Not all types of CPU will be able to support these types of workloads. For example, in Solana, a CPU will need to complete data fetching, signature verification, bundling, and writing (assume there is no GPU offloading), as well as normal TCP packet handling in OS. According to Solana documentation, a minimum 12 cores with 2.8GHz CPU is necessary.


Proof of stake requires good network quality

Since proof of stake is heavily dependent on peer communication for forming consensus, the network has an important enabling role to play. For example, if a leading node fails to generate a block in a certain time frame, that node might be penalized for being jailed, or lose its staking value.

With proof of stake, it’s critical to maintain a low block skip rate. However, multiple factors can impact node performance and cause the rate to increase. (2) Examples include node downtime, geolocation, and network outages/delays.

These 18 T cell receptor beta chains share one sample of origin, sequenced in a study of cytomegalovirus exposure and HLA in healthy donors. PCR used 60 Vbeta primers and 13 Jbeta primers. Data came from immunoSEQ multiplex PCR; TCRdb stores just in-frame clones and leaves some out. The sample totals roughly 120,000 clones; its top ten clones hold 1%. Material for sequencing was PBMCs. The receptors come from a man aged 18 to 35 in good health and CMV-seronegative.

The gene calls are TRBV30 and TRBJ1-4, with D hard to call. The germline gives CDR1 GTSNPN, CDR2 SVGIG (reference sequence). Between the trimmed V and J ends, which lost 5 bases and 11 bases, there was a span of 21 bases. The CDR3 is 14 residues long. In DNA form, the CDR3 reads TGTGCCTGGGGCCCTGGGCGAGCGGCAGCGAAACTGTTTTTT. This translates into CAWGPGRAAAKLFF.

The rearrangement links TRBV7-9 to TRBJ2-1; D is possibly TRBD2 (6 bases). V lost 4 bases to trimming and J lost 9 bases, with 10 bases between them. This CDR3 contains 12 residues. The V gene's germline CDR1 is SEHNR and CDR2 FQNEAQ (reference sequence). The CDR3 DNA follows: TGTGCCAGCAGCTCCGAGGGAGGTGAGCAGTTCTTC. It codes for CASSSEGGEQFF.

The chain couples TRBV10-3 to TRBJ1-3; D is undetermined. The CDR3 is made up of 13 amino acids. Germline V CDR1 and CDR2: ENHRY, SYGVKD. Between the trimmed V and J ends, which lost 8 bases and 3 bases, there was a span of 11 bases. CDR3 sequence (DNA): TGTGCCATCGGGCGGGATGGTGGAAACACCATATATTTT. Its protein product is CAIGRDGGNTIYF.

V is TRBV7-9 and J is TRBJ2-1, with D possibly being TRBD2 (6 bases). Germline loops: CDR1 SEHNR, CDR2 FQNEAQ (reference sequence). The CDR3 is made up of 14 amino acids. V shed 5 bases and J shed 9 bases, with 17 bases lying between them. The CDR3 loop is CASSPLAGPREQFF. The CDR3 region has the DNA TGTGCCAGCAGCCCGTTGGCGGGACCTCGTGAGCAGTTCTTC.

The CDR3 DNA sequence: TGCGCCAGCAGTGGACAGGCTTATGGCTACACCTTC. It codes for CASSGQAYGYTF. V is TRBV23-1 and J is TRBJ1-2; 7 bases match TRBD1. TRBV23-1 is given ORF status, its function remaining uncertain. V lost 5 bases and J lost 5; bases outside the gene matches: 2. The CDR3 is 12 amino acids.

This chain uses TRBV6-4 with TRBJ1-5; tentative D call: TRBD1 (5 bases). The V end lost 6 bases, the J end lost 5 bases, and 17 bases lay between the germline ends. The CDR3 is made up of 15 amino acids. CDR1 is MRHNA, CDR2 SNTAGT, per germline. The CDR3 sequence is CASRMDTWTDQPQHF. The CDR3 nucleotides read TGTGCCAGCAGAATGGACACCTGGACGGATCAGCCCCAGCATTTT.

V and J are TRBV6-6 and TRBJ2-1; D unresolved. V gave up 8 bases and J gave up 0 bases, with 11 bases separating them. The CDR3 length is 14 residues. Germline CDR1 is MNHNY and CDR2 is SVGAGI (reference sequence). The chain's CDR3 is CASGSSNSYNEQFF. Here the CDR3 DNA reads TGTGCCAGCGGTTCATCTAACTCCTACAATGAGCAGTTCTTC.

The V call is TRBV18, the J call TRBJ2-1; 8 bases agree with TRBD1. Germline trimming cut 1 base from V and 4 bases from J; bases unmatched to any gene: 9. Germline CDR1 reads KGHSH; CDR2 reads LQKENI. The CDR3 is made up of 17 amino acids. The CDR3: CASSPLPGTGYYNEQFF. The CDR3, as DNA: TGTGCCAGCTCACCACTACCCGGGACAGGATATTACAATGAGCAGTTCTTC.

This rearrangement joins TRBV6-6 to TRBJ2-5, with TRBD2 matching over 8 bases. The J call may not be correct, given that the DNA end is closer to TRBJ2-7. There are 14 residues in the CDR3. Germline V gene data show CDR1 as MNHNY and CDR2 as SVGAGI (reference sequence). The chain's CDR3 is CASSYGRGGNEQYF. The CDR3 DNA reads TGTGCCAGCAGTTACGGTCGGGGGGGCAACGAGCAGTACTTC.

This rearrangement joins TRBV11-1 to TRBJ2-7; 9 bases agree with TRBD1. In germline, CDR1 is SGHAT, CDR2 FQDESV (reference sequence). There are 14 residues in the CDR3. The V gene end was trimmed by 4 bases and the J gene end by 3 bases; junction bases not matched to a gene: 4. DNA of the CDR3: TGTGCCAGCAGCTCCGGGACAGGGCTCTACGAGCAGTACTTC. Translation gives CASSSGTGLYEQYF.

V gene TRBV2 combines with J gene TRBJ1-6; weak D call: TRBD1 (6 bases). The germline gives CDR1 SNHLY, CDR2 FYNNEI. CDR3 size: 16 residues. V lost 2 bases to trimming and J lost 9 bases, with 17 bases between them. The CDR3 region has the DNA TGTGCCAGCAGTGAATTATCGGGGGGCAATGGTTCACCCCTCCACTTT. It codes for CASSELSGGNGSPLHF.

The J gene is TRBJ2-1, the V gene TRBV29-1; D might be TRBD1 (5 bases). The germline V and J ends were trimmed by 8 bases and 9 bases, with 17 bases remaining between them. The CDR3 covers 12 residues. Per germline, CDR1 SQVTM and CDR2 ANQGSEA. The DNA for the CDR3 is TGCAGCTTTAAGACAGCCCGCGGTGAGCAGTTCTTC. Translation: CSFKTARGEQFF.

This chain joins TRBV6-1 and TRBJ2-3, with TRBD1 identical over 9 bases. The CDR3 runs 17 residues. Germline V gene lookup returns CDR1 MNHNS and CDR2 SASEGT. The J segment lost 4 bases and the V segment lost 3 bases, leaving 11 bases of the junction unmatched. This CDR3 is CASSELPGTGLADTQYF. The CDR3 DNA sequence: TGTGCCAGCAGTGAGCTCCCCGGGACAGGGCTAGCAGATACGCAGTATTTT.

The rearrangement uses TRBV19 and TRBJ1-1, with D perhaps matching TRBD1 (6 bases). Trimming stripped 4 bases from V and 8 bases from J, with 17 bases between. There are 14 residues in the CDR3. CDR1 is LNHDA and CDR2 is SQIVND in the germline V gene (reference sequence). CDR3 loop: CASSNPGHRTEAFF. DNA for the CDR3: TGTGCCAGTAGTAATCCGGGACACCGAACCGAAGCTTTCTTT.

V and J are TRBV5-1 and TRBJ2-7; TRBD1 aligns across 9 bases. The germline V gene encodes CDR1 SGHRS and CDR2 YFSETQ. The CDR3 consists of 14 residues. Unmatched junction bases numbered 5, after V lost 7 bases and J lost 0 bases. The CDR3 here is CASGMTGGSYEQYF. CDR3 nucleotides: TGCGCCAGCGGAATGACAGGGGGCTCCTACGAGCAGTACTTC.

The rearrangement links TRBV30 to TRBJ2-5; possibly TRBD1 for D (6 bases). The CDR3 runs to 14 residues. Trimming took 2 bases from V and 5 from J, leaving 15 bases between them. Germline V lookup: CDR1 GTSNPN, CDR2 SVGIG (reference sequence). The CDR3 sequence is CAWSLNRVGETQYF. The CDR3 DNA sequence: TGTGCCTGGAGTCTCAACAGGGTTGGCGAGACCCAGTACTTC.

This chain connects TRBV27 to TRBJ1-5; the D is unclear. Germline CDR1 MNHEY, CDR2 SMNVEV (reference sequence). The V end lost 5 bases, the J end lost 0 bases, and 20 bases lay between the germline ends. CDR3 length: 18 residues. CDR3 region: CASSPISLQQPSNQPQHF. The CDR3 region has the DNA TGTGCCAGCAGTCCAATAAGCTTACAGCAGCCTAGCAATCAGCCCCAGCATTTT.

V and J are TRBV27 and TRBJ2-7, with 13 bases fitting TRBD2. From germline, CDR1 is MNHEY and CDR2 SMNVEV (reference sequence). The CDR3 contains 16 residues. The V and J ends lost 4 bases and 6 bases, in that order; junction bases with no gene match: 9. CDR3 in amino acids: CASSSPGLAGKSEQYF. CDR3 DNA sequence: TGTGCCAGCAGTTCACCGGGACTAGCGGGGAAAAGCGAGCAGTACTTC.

Solana and Ethereum 2.0 are two leading PoS chains built for high transaction rates with deterministic finality. For Solana to generate a block at an average of 400 ms at 50,000 TPS without suffering from a high skip rate, premium network infrastructure and minimal network latency is necessary. Otherwise chains and validators will suffer from low performance and have a negative financial impact.